7 Mythical Beasts Created With Taxidermy

klonoaxero, Flickr // CC BY-NC-ND 2.0
klonoaxero, Flickr // CC BY-NC-ND 2.0

In 1842, New Yorkers were lured into P. T. Barnum's American Museum by a banner depicting three mermaids with shapely bare chests and long hair. Inside, the creature that greeted visitors was not a beautiful siren at all, but a grotesque half-monkey, half-fish, its face seemingly frozen in a blood-curdling scream. While Barnum’s animal mash-up was not the first “Fiji mermaid," as he dubbed the creature, it sparked a frenzy for them in the 19th century. You can find surviving examples among the treasures of the British Museum in London, and lurking in the rafters of Ye Olde Curiosity Shop in Seattle.

Legends of animal hybrids and chimeric beasts date back to antiquity, but for proof, we want evidence. And over the centuries there have been many taxidermists happy to supply it. Whether it's the North American jackalope or Icelandic fur-bearing trout, the colorful history of mythical creatures made from taxidermy is full of imaginative—and disturbing—concoctions that stretch belief, and sometimes fool even the best of naturalists.

1. JENNY HANIVER

Jenny Haniver

If you’ve ever watched a ray or skate fish and thought that its nostrils and mouth looked like a flat face swimming by, you were on the same wavelength as the fabricators of the jenny haniver. In the 1976 book Animal Fakes & Frauds, author Peter Dance explains that the jenny haniver is “a manifestation of that terrible monster, the basilik or cockatrice.” He adds that the basilik was long depicted as a venomous snake, but by the 13th century “it had become a frightful monster and had acquired several more equally absurd attributes.” Among these was the fact that it was said to be born from a perfectly spherical egg “laid by a seven-year-old cock bird during the days of Sirius the dog star.”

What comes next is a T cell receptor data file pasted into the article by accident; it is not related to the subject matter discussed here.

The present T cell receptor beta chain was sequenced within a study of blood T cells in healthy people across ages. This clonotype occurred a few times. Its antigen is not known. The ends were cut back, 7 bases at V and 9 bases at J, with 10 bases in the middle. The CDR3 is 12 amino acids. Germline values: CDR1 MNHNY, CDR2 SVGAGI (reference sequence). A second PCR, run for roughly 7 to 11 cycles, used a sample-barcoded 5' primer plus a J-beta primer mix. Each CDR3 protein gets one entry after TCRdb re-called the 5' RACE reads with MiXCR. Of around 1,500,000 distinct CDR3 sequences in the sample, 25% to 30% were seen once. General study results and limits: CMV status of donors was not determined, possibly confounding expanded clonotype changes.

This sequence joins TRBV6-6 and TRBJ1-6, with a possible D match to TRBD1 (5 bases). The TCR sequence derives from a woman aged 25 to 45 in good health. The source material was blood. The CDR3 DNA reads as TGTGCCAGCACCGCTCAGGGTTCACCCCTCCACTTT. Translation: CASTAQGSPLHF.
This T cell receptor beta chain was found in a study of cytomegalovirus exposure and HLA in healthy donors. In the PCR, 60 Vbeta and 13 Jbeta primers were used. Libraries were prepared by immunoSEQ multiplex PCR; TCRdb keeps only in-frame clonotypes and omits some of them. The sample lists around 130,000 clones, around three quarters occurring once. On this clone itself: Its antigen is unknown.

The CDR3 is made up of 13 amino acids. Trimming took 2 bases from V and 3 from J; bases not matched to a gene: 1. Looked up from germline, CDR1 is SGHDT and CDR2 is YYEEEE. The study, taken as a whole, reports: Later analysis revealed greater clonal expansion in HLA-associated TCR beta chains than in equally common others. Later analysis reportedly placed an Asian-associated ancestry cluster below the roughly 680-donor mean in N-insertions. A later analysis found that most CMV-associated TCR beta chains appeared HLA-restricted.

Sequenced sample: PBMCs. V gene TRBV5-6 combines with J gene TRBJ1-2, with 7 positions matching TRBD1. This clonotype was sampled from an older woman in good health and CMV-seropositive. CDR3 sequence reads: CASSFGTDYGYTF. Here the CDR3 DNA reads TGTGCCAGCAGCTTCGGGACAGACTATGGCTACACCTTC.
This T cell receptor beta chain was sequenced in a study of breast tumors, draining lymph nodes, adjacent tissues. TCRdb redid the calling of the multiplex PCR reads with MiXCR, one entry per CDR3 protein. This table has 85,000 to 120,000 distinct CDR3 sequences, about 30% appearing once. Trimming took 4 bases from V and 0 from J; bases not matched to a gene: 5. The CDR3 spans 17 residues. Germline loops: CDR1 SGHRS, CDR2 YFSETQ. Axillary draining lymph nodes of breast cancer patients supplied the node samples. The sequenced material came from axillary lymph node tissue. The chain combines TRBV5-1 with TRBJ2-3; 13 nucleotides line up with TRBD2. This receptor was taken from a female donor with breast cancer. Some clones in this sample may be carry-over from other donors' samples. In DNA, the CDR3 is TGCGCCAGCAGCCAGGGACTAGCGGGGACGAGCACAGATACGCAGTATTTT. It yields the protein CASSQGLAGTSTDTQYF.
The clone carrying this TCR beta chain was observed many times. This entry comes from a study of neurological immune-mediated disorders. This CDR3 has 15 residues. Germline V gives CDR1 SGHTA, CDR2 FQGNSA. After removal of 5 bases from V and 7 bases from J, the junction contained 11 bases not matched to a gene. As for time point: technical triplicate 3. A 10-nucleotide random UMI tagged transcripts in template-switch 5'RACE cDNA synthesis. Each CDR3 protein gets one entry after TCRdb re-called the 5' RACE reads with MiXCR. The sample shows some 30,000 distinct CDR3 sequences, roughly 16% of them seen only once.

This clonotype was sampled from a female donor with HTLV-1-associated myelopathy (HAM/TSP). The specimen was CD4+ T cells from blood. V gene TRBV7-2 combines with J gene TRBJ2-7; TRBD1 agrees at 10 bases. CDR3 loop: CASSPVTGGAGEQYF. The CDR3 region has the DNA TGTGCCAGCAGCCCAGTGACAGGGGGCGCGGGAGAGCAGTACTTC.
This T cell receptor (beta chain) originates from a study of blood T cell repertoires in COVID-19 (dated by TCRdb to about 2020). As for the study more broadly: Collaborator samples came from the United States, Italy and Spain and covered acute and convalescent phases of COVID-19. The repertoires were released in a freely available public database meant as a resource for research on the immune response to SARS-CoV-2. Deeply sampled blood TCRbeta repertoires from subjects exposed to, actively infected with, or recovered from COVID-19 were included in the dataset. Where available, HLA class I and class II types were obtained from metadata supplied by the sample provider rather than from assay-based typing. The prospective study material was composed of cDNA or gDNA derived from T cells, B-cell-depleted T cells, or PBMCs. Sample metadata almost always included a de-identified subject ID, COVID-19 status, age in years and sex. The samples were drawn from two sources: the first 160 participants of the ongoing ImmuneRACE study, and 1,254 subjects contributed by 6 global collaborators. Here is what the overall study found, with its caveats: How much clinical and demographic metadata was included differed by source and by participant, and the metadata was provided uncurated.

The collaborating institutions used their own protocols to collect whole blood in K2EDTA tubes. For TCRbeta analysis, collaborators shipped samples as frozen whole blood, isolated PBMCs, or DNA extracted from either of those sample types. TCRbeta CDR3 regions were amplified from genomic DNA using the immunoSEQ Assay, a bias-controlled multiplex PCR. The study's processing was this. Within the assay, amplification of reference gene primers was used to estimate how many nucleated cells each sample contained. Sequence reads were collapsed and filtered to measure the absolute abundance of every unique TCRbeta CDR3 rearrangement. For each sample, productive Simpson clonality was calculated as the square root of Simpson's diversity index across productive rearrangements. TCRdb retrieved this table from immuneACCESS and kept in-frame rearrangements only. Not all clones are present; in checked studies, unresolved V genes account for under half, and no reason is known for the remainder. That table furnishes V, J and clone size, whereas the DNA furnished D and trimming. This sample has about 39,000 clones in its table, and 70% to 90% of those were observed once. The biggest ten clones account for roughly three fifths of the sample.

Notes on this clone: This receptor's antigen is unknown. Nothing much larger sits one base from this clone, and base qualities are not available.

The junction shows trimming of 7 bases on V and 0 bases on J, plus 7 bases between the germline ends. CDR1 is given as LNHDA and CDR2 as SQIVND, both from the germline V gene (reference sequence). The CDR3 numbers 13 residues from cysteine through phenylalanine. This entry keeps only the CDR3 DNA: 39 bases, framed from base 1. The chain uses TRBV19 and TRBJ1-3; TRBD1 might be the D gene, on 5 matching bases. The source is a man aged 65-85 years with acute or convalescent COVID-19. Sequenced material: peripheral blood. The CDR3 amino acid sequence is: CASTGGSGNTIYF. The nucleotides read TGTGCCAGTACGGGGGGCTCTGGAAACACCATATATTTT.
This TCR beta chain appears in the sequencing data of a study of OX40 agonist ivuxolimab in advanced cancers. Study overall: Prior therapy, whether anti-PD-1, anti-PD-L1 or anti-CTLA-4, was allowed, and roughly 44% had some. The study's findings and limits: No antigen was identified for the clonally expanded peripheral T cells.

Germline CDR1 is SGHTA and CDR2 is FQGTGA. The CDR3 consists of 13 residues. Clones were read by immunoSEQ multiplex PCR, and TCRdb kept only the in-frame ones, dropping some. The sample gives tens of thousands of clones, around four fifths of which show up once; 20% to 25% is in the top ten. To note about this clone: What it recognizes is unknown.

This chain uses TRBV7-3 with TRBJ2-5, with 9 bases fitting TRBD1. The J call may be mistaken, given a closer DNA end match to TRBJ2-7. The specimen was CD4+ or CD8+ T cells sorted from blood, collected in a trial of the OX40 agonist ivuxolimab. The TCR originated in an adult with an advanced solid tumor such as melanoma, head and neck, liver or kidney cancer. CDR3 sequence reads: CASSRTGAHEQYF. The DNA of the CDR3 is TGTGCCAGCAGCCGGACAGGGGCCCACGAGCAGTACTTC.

Needless to say, these parameters gave a monster-maker a lot to work with. In 1558, Swiss naturalist Conrad Gessner published a woodcut of a jenny haniver, adding that the medicine peddlers “are accustomed to dry rays and fashion their skeletons into varied and wonderful shapes.” Fabrication of jenny hanivers continued well into the 20th century; while researching his book, Dance was able to buy one in a shop in London's Soho. They are still occasionally made today, although conservation efforts have made their production and sale more difficult.

2. FUR-BEARING TROUT

Fur-bearing trout
LongLiveRock, Wikimedia Commons // CC BY 2.0

How do fish survive in frigid water? Disregarding the facts of scientific biology, some tall tales have declared that fish in the coldest climates grow fur. In the 2003 book The Beasts That Hide from Man: Seeking the World's Last Undiscovered Animals, Karl Shuker cites an example in the Royal Museum of Scotland that arrived with a label declaring that it was captured in Lake Superior off the coast of Ontario, and that its dense fur was probably an adaptation to "the extreme penetrating coldness of the water."